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UK Border Agency to continue crackdown on illegal working | Immigration Matters

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Employers are warned that the crackdown on illegal working in south-east England will continue in 2011, the UK Border Agency announced.

In the South East region alone during 2010, fines (also known as ‘civil penalties’) for employing illegal workers were issued to:

  • 7 businesses in Portsmouth, including the Indian Palace restaurant in Gunwharf Quays (£15,000) and the Urmi Balti House restaurant in Northern Road (£10,000);
  • 9 businesses in Canterbury, including Café de China in St Georges Place (£27,500), the Chop Chop restaurant in St Dunstans (£15,000), Super Noodles in Northgate (£10,000) and the Burgate Chom Chom restaurant (£5,000); and
  • 17 businesses in Southampton, including the Ghandi’s Chopsticks restaurant in Blenheim Road (£20,000), the Bengal Paradise takeaway in Manor Farm Road (£10,000) and Global Asian Foods in St Mary’s Road (£5,000).

The total value of the civil penalties was £312,500 in just one regional.

In a joint statement, the heads of the UK Border Agency’s local immigration teams for Hampshire and Kent said:

‘We’ve had a lot of success targeting firms who employ illegal workers during 2010, but we are gathering intelligence all the time, and more raids are definitely planned for 2011.

‘It is the legal responsibility of all employers to check that employees have the right to work in the UK. Those who don’t can be hit with big fines – up to £10,000 per person – but if you deliberately employ an illegal worker you could face criminal prosecution.

‘Illegal working undercuts legitimate and law-abiding businesses, and takes jobs from those who are genuinely allowed to work.’

Every year, the UK Border Agency imposes civil penalties on thousands of companies which fail to carry out the necessary right-to-work checks on their staff. A list of employers who have received these civil penalties is available in the Illegal working section of the Home Office website.

Two major sources of confusion for employers are overseas students and Romanian and Bulgarian EU citizens.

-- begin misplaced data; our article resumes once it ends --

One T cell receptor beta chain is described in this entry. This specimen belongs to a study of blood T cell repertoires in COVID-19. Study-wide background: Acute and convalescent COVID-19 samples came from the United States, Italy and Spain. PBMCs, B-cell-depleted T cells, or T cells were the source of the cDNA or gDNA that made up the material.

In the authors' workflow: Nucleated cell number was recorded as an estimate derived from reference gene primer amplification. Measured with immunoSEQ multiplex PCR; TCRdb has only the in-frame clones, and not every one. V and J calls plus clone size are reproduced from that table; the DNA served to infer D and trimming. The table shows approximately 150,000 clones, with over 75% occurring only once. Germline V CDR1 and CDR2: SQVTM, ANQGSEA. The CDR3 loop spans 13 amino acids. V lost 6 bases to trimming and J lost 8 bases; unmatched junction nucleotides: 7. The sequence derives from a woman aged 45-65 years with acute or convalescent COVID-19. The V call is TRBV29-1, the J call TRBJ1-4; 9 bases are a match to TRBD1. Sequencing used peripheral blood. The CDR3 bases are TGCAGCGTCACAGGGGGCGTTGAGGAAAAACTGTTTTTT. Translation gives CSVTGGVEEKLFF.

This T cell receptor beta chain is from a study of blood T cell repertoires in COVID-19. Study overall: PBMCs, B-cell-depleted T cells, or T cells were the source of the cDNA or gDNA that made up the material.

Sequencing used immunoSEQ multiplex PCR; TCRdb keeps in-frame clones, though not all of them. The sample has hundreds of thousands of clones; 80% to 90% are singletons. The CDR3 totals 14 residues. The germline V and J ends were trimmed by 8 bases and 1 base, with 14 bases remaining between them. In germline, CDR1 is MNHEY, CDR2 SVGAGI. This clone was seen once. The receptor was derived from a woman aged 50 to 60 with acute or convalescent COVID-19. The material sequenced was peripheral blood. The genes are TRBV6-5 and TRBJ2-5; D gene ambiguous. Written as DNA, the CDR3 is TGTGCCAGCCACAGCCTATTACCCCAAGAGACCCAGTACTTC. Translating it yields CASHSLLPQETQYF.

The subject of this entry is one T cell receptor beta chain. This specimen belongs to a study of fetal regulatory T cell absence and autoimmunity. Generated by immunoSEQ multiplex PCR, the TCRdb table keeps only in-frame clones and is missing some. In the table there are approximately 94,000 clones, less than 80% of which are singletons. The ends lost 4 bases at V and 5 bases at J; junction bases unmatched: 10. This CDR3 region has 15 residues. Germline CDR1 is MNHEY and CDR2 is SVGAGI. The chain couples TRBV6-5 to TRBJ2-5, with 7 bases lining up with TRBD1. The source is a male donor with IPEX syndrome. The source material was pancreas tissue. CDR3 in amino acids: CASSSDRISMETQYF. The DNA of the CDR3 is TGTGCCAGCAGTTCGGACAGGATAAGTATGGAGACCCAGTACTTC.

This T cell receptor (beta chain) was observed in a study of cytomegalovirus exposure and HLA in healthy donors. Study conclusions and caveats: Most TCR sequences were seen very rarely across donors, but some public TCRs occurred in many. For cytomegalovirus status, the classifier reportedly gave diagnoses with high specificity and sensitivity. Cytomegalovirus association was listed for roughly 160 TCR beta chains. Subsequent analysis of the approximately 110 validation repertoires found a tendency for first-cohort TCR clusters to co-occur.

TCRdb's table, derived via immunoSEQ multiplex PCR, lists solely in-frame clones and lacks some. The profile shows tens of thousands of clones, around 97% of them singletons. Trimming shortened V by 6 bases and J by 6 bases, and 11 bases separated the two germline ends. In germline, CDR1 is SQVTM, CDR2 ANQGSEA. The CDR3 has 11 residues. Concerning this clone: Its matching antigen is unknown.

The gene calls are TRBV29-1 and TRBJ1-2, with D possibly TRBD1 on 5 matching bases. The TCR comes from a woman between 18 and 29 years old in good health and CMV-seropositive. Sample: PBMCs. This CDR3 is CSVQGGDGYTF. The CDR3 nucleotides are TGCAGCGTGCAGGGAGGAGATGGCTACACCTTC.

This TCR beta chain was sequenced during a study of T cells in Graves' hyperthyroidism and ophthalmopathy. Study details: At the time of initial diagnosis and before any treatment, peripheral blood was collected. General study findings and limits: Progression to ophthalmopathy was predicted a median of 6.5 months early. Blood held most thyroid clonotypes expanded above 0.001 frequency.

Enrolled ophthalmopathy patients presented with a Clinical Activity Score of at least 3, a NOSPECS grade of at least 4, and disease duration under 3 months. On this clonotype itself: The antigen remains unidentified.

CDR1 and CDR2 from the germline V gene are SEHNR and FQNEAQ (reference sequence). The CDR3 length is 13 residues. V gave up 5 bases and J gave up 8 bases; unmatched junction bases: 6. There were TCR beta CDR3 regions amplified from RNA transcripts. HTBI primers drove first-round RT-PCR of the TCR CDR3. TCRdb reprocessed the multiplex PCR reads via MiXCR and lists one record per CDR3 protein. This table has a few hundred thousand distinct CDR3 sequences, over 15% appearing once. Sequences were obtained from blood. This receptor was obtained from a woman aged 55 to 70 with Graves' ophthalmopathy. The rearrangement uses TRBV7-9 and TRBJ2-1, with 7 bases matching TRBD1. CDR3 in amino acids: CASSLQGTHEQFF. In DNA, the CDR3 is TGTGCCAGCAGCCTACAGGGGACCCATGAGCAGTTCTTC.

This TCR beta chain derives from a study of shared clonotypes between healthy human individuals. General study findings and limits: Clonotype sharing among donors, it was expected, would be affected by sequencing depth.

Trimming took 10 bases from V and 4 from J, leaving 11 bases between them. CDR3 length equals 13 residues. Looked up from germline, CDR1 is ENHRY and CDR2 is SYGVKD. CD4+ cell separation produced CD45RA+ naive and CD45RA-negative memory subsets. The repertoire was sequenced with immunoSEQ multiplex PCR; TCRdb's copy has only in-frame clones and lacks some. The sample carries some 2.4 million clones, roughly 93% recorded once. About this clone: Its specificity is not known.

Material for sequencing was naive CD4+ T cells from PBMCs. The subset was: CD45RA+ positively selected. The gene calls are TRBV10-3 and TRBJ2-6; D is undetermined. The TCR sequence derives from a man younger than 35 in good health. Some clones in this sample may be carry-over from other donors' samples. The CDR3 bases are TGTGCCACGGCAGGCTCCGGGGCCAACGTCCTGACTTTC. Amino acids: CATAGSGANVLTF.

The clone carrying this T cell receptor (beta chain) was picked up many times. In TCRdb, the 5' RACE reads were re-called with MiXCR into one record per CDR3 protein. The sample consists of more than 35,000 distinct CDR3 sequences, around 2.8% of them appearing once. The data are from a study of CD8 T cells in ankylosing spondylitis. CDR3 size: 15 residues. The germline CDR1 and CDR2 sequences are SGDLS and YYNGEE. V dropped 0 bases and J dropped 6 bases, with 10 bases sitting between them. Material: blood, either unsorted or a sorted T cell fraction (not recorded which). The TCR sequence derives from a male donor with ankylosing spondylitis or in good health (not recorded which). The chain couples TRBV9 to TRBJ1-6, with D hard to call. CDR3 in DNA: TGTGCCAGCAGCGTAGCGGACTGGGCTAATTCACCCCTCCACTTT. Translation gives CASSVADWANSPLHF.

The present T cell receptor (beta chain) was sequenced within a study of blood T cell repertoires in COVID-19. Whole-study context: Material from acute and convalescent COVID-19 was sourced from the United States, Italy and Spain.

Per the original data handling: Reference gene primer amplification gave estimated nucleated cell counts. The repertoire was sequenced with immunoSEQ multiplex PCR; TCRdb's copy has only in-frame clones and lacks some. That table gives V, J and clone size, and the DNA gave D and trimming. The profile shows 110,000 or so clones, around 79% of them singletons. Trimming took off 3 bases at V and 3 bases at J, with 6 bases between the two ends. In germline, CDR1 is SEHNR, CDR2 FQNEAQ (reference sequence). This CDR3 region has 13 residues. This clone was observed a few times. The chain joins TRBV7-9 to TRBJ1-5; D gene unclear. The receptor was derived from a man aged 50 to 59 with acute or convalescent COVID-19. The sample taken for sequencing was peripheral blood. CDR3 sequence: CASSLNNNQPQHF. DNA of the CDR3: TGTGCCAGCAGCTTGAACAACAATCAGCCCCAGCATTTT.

For instance an international student may have a student Tier 4 visa, but is not studying or is working beyond their allowable hours, which can also vary according to their visa and when it was issued.

Non-EU Students should also take note that if you are caught working whilst not studying your student visa may be cancelled and you could be banned from returning to the UK for 10 years.

Employers are often unaware that Bulgarian and Romanian migrants do not enjoy the same rights to work in the UK as other Eastern European EU members, although they can set up a business or work and study under a Yellow Card issued by the UK Border Agency.

As members of the European Union, Bulgarians have visa-free access to the UK, however, like Romanians, they do not have the same treaty rights to work as the earlier A8 Eastern European EU accession countries such as Poland and Latvia.

Employers cannot, therefore, employ a Romanian or Bulgarian worker in the same way they can a Polish or other A8 accession country citizen.

Many Romanians and Bulgarians register as self employed and start businesses, which is allowed, or work and study on a Yellow Card Visa. Romanian and Bulgarian Students taking vocational or sandwich courses, such as NVQ in Health and Social Care, are allowed to work full time, as stated on their Yellow Cards – a special category of student visa for Romanian and Bulgarian EU workers who can enter the UK freely but do not enjoy the same rights to work here as other European citizens.

Employers unsure of the steps they need to take to avoid employing illegal workers should take legal advice or visit the Preventing illegal working section or phone the employer helpline on 0300 123 4699.

If you suspect that illegal workers are being employed at a business, phone Crimestoppers on 0800 555 111 or visit the Crimestoppers website. Anonymity can be assured say the agency. Source: UK Border Agency.

See article:

UK Border Agency launch new website

The newly revised UK Border Agency website has a better look and feel and navigation seems faster, but previously published links to specific pages of the site may no longer exist.

For instance, the link for European Workers is now:

http://www.ukba.homeoffice.gov.uk/eucitizens/bulgaria-romania/work-permits/applying/

The link for ‘Bulgarian and Romanian nationals‘ is:

http://www.ukba.homeoffice.gov.uk/eucitizens/bulgaria-romania/work-permits/

The UK Border Agency and Home Office website contains a vast amount of information which can be difficult to wade your way through the guidance and Immigration Rules.